After that, the mortgage or sale happens quickly. For the sales, the fake homeowners often accept the first reasonable offer they get.

    "In most instances, [they're] very sophisticated people, the money is moved out of the fraudulent bank accounts usually within seven days," said King.

    "It'll get changed fairly quickly either into cryptocurrency and moved about, or into gold bullion, and quite often it'll be shipped overseas immediately out of reach of the authorities here."

    CBC Toronto reached out to Toronto police multiple times for comment, but no one was available to speak on its title fraud cases.

    King says these cases pose a challenge for police because the organized crime groups can have several properties on the go at once across multiple jurisdictions.

    Brian King, president and CEO of King International Advisory Group, says his private investigation firm is aware of 'four or five' organized crime groups committing title frauds across the GTA.

    "In an ideal world, we would have some way of co-ordinating these efforts amongst the various regional and municipal police departments so that they get visibility and the links can be made," he said.

    King's firm tries to trace where the fraudulent mortgage or home sale funds go for clients, and says they've been successful in getting money back in some cases. But frequently title insurance companies don't find out about the fraud until it's too late.

    Future of title insurance could be at risk

    In most of these cases, the real owner and the buyer are protected from most of the losses incurred through the fraud by having title insurance.

    The insurance protects homeowners from fraudulent claims on their property and pays for legal expenses to re-establish the homeowner's title rights. If a buyer unwittingly buys a home that's been fraudulently listed, the insurance should also protect them. In cases like that, the true owner will likely get their home back and the unwitting buyer will get their money back.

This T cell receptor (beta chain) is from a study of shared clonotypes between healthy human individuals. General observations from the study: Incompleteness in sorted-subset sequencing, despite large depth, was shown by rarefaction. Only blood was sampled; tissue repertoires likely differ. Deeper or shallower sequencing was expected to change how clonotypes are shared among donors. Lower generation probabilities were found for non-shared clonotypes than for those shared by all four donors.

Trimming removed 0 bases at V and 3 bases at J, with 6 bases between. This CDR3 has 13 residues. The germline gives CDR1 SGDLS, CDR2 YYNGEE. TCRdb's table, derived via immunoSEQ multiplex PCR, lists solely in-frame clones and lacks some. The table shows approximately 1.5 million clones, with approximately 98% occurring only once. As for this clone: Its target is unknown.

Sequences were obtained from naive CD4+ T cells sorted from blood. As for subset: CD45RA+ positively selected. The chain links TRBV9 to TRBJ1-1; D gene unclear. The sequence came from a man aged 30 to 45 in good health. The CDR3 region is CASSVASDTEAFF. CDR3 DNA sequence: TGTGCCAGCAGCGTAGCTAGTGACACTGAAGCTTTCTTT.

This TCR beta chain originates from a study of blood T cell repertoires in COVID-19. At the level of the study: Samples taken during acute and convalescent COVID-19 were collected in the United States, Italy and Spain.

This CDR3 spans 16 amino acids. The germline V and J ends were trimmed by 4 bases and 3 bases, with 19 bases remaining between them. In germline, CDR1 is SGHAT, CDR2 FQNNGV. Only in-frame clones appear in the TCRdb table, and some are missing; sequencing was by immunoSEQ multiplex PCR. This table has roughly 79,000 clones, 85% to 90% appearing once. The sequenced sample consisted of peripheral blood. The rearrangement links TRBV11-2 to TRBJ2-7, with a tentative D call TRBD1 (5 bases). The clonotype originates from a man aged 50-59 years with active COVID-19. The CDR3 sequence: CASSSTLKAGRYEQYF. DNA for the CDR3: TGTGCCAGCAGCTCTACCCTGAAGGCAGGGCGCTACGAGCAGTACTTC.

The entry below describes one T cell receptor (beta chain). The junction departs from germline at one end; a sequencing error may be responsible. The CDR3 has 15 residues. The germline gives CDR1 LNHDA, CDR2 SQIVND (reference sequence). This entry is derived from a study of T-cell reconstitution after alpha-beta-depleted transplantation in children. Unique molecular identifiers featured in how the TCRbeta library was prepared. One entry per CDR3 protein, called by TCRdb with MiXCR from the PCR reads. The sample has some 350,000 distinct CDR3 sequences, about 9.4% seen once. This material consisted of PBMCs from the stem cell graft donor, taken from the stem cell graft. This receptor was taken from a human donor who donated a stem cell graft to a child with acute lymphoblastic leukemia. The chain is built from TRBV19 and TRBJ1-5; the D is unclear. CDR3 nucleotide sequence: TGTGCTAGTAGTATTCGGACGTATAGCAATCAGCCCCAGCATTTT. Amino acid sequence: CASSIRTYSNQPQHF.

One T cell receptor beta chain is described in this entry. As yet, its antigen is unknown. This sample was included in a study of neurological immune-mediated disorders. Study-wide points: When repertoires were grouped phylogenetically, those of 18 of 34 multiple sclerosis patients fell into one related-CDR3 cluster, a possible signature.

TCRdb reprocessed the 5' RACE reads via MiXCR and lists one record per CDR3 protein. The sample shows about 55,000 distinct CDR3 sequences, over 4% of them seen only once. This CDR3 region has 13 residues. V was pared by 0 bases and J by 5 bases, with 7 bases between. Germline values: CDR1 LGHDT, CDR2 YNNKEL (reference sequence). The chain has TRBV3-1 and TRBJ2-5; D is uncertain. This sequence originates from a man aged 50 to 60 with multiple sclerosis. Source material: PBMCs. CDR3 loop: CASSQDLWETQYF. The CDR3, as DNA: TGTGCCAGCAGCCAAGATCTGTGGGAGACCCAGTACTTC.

But with title transfer and mortgage fraud claims skyrocketing, title insurer John Rider worries about the sustainability of providing this coverage in the long-term.

    WATCH | Title insurance companies have lost about $200M since late 2019:

    The extent of real estate fraud and its links to organized crime

    A CBC News investigation has found that cases of real estate fraud where homes are being put on the market without the owners’ knowledge are more widespread than authorities initially indicated, and that organized crime groups are behind many of them.

    "We went from zero of those claims to now many dozens," said Rider, senior vice president of Chicago Title Insurance Company in Canada.

    "There's four title companies in the business in Canada and we estimate that industry wide, it's easily $200 million, probably more, in fraud claims in the last two-and-a-half years."

    Chicago Title Insurance Company has received more than 80 mortgage fraud claims since late 2019 — largely from the GTA and Greater Vancouver Area. The other three title insurers shared similar concerns with CBC Toronto — about a growing number of mortgage and title transfer frauds in recent years.

    How thieves stole a Toronto condo and sold it for $970K

    How to protect yourself from real-estate title fraud

    "We're seeing a level of sophistication in that area that we've never seen before," said Daniela DeTommaso, president of title insurance company FCT. "It's very organized."

    Rider wants to see the government step up and lead the way on bolstering ID verification standards for professionals — so they don't just rely on IDs — in these kinds of transactions.

    "Otherwise [the government]'s going to find that they're going to have a lot of consumers at their doorstep begging for help because they've lost title to their homes," he said.




    https://www.cbc.ca/news/canada/toron...edge-1.6719978
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  2. The Following User Liked This Post By M1917 Enfield

    762mm (01-24-2023)

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    I’m sorry but we shouldn’t need ‘title insurance’ if people are doing their jobs.

  4. The Following 9 Users Like This Post By Smc

    762mm (01-24-2023), Aniest (01-25-2023), blacksmithden (01-24-2023), canthitathing (01-25-2023), Curly1 (01-24-2023), firemachine69 (01-25-2023), Rory McCanuck (01-25-2023), spider69 (01-25-2023), wai556 (01-27-2023)

  5. #3
    Senior Member RangeBob's Avatar
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    Quote Originally Posted by Smc View Post
    I’m sorry but we shouldn’t need ‘title insurance’ if people are doing their jobs.